The development of multilingual hubs for an improved customer service
Outsourcing has changed dramatically in recent years. A decade ago most companies exploring an outsourcing strategy were looking to reduce their...
Personalisation of the retail experience is an area of focus right now. Retail companies have long struggled to make the online experience match what customers find in-store.
Customers used to a highly-personalised online shopping experience feel anonymous when browsing in stores and seeing that every customer is offered the same discount at the same time.
Improving and personalising the in-store experience relies on data and analysis. Retailers need to find how they can get both online and in-store shoppers to engage in a way that allows their purchases and preferences to be tracked.
Online this is as simple as customers needing to log in to a website or app using an account. In-store can be trickier, although smart retailers are finding that if they release apps combining payment with loyalty systems that improve the in-store experience, customers will use them.
There is one further step that is worth considering when planning a data analysis and personalisation strategy: is it possible to predict what your customer wants or needs before they give any indication directly?
Think about that for a moment. If you could move beyond regular data analysis and apply artificial intelligence and machine learning to all that you know about your customers, then could you predict what they want before they ask for it?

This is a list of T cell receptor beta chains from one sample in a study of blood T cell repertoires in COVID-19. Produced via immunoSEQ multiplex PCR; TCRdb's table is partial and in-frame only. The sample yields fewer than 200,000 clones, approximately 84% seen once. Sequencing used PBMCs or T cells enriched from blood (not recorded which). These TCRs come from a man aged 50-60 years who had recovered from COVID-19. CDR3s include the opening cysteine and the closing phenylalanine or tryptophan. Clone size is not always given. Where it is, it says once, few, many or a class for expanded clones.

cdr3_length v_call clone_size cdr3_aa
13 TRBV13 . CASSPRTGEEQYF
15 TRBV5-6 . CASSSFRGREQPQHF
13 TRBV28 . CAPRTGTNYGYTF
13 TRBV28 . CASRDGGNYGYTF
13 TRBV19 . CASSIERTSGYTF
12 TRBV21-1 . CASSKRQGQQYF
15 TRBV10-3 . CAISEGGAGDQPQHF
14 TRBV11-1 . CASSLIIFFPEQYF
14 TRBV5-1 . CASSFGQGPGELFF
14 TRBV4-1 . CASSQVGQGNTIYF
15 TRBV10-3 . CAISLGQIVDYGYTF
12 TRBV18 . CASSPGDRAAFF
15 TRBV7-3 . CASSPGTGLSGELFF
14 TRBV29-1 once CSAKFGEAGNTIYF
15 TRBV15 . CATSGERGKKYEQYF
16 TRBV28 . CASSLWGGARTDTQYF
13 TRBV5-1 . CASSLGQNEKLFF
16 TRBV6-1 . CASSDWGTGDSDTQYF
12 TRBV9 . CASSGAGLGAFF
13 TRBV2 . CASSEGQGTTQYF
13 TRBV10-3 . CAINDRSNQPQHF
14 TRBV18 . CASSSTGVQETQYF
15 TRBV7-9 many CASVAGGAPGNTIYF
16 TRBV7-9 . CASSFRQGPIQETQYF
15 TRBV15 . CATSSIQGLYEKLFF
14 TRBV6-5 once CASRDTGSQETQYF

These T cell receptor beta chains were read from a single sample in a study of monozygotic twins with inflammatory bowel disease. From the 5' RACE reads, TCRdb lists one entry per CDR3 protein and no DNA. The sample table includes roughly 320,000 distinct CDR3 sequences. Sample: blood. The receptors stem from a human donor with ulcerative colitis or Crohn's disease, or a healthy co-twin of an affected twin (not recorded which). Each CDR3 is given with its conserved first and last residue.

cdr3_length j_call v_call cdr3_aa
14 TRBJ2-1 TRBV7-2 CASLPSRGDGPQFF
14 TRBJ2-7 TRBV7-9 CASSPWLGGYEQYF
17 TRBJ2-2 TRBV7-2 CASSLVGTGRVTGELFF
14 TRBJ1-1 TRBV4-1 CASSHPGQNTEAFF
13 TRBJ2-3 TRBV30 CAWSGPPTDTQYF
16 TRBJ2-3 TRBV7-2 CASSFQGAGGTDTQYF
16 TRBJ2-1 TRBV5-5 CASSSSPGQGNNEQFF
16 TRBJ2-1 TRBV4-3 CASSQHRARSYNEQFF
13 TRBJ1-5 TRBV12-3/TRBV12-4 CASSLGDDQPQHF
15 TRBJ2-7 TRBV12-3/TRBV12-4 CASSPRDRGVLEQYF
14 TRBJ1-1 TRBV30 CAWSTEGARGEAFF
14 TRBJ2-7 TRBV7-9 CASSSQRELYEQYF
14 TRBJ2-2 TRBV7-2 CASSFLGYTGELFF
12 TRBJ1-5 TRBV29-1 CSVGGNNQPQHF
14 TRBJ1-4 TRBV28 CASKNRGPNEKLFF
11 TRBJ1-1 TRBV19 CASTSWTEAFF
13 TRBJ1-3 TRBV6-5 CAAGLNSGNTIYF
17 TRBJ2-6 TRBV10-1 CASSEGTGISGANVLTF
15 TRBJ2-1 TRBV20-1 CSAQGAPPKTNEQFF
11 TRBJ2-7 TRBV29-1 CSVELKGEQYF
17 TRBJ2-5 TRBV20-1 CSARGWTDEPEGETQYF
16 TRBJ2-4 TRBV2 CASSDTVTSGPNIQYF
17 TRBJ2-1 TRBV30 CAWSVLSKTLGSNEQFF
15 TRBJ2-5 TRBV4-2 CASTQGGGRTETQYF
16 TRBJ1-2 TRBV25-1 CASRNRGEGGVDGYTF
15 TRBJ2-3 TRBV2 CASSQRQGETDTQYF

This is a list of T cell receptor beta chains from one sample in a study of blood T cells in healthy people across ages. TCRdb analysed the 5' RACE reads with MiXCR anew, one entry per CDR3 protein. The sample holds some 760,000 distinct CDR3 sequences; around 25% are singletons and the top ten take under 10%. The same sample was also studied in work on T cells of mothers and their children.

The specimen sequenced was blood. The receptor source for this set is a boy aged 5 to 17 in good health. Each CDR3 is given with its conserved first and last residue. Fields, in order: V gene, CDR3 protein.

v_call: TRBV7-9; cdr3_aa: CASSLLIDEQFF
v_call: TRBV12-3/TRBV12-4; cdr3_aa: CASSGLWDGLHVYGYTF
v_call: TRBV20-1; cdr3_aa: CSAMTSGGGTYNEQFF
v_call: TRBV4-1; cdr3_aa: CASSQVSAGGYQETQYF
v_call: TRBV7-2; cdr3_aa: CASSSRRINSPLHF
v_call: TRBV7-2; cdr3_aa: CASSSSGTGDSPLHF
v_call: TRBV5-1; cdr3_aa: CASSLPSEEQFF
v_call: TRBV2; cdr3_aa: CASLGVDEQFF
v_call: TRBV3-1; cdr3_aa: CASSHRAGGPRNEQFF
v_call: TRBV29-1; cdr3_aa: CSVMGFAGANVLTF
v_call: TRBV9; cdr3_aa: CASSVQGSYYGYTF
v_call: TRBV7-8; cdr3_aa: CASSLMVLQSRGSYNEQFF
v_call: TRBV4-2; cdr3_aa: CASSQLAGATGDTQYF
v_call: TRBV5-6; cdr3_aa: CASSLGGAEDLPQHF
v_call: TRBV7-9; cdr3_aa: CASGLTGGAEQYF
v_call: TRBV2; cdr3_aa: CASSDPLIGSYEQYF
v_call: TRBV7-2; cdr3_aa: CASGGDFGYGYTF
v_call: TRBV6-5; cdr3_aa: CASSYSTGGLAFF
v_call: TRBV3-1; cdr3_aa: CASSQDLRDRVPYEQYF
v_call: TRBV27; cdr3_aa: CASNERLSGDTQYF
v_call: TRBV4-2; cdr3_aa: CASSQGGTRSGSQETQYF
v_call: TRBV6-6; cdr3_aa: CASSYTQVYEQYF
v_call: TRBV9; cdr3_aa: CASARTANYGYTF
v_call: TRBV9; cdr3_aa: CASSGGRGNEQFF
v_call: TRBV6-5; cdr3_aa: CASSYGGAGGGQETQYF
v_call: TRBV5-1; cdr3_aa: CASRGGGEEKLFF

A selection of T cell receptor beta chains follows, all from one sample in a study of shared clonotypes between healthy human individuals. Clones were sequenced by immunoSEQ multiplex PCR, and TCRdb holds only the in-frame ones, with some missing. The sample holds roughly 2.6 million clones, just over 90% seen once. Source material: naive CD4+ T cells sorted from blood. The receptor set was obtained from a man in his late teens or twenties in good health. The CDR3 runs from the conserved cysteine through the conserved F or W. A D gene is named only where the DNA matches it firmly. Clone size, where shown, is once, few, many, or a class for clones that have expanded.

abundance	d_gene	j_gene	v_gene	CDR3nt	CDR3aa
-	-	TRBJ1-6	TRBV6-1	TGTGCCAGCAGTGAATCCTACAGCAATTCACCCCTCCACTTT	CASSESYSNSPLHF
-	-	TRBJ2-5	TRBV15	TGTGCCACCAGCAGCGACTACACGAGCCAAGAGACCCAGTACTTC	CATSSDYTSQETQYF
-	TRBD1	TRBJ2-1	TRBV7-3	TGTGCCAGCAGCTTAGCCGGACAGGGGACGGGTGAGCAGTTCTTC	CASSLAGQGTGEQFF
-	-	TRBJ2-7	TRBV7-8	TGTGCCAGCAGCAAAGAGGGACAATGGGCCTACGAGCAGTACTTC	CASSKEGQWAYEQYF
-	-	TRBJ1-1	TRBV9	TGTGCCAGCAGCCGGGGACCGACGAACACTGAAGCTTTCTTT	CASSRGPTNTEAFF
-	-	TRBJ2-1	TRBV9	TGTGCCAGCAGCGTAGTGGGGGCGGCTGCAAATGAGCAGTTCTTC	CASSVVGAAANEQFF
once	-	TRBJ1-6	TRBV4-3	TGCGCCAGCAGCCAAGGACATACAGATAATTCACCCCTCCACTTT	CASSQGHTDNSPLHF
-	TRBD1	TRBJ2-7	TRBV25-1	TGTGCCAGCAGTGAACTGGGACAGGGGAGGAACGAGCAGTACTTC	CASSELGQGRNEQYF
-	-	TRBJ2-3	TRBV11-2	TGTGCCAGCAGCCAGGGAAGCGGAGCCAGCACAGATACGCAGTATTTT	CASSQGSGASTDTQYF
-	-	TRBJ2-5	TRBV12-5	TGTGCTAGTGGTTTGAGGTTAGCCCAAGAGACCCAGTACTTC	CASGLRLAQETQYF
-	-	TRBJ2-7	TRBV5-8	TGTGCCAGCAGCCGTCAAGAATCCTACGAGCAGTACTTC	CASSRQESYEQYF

Some companies are already exploring these ideas. The railway system in Stockholm, Sweden, uses AI to analyse how the trains are running. It learns how delays in one part of the system affect others and applies this knowledge to send out warnings to customers before delays actually happen. It is looking at events right now and predicting what will happen in future, and then telling customers what will happen so they get an early warning.
The Clever Sense system learns what you and your friends like to eat and the recommendations you make, allowing it to make excellent restaurant recommendations to you when you are in an unfamiliar town. The Emotient facial recognition system knows how you feel about a product just from the way your face looks when you see it – imagine the possibilities for retailers with this kind of technology?
Basic data analysis already allows some predictions to take place. A customer that starts buying small baby nappies will probably increase the size they purchase in a few weeks, so it’s possible to offer deals for brand switching, but AI allows the brand to predict how a customer might behave before there is any history available to analyse.
I think this is going to be an extremely important area that takes omni-channel, Big Data, and analytics strategies into a completely new area: knowing what the customer wants before they even ask for it. What do you think the future holds for retail and AI? Feel free to get in touch with me on LinkedIn and let me know.
Author: David Turner